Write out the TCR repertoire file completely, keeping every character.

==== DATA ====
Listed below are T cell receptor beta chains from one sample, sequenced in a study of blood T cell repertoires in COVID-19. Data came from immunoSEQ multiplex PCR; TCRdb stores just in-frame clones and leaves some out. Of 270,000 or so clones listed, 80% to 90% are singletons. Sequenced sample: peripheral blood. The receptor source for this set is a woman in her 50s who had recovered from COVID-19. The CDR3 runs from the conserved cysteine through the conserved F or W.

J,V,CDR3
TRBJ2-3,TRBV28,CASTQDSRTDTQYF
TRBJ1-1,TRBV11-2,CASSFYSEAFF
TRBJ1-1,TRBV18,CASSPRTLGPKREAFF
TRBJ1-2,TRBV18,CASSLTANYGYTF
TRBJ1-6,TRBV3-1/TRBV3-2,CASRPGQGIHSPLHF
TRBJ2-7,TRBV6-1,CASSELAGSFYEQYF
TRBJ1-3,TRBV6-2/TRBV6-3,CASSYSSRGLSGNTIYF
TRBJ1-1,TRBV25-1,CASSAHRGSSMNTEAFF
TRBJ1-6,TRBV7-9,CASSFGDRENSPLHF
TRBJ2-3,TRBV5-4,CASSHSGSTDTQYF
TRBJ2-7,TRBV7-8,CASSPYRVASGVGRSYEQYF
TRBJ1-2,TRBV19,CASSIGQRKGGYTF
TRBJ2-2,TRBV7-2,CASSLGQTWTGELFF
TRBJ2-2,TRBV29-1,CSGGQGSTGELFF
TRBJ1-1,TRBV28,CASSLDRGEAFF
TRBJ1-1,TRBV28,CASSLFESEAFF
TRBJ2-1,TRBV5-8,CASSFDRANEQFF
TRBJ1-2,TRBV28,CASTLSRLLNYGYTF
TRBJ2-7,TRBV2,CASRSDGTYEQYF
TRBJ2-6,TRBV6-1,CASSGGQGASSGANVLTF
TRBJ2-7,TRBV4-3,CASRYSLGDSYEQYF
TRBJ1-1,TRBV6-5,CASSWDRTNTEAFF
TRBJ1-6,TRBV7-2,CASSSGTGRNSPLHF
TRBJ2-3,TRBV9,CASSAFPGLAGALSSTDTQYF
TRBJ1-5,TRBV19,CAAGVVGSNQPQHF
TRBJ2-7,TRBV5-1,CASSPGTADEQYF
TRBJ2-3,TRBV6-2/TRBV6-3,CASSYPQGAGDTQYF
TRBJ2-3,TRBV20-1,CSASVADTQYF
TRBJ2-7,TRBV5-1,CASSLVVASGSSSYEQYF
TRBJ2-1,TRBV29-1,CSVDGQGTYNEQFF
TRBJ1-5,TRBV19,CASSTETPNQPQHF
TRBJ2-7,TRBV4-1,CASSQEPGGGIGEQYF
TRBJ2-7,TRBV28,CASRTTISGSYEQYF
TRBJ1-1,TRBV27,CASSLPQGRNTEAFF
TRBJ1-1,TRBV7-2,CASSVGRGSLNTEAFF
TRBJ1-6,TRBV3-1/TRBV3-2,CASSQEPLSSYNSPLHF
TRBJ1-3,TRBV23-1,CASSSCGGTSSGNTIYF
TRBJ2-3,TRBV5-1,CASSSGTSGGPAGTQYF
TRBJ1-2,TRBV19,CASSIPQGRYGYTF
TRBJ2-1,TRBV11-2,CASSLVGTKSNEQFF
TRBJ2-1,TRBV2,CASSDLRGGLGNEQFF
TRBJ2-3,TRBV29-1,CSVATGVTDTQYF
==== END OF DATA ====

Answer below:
Listed below are T cell receptor beta chains from one sample, sequenced in a study of blood T cell repertoires in COVID-19. Data came from immunoSEQ multiplex PCR; TCRdb stores just in-frame clones and leaves some out. Of 270,000 or so clones listed, 80% to 90% are singletons. Sequenced sample: peripheral blood. The receptor source for this set is a woman in her 50s who had recovered from COVID-19. The CDR3 runs from the conserved cysteine through the conserved F or W.

J,V,CDR3
TRBJ2-3,TRBV28,CASTQDSRTDTQYF
TRBJ1-1,TRBV11-2,CASSFYSEAFF
TRBJ1-1,TRBV18,CASSPRTLGPKREAFF
TRBJ1-2,TRBV18,CASSLTANYGYTF
TRBJ1-6,TRBV3-1/TRBV3-2,CASRPGQGIHSPLHF
TRBJ2-7,TRBV6-1,CASSELAGSFYEQYF
TRBJ1-3,TRBV6-2/TRBV6-3,CASSYSSRGLSGNTIYF
TRBJ1-1,TRBV25-1,CASSAHRGSSMNTEAFF
TRBJ1-6,TRBV7-9,CASSFGDRENSPLHF
TRBJ2-3,TRBV5-4,CASSHSGSTDTQYF
TRBJ2-7,TRBV7-8,CASSPYRVASGVGRSYEQYF
TRBJ1-2,TRBV19,CASSIGQRKGGYTF
TRBJ2-2,TRBV7-2,CASSLGQTWTGELFF
TRBJ2-2,TRBV29-1,CSGGQGSTGELFF
TRBJ1-1,TRBV28,CASSLDRGEAFF
TRBJ1-1,TRBV28,CASSLFESEAFF
TRBJ2-1,TRBV5-8,CASSFDRANEQFF
TRBJ1-2,TRBV28,CASTLSRLLNYGYTF
TRBJ2-7,TRBV2,CASRSDGTYEQYF
TRBJ2-6,TRBV6-1,CASSGGQGASSGANVLTF
TRBJ2-7,TRBV4-3,CASRYSLGDSYEQYF
TRBJ1-1,TRBV6-5,CASSWDRTNTEAFF
TRBJ1-6,TRBV7-2,CASSSGTGRNSPLHF
TRBJ2-3,TRBV9,CASSAFPGLAGALSSTDTQYF
TRBJ1-5,TRBV19,CAAGVVGSNQPQHF
TRBJ2-7,TRBV5-1,CASSPGTADEQYF
TRBJ2-3,TRBV6-2/TRBV6-3,CASSYPQGAGDTQYF
TRBJ2-3,TRBV20-1,CSASVADTQYF
TRBJ2-7,TRBV5-1,CASSLVVASGSSSYEQYF
TRBJ2-1,TRBV29-1,CSVDGQGTYNEQFF
TRBJ1-5,TRBV19,CASSTETPNQPQHF
TRBJ2-7,TRBV4-1,CASSQEPGGGIGEQYF
TRBJ2-7,TRBV28,CASRTTISGSYEQYF
TRBJ1-1,TRBV27,CASSLPQGRNTEAFF
TRBJ1-1,TRBV7-2,CASSVGRGSLNTEAFF
TRBJ1-6,TRBV3-1/TRBV3-2,CASSQEPLSSYNSPLHF
TRBJ1-3,TRBV23-1,CASSSCGGTSSGNTIYF
TRBJ2-3,TRBV5-1,CASSSGTSGGPAGTQYF
TRBJ1-2,TRBV19,CASSIPQGRYGYTF
TRBJ2-1,TRBV11-2,CASSLVGTKSNEQFF
TRBJ2-1,TRBV2,CASSDLRGGLGNEQFF
TRBJ2-3,TRBV29-1,CSVATGVTDTQYF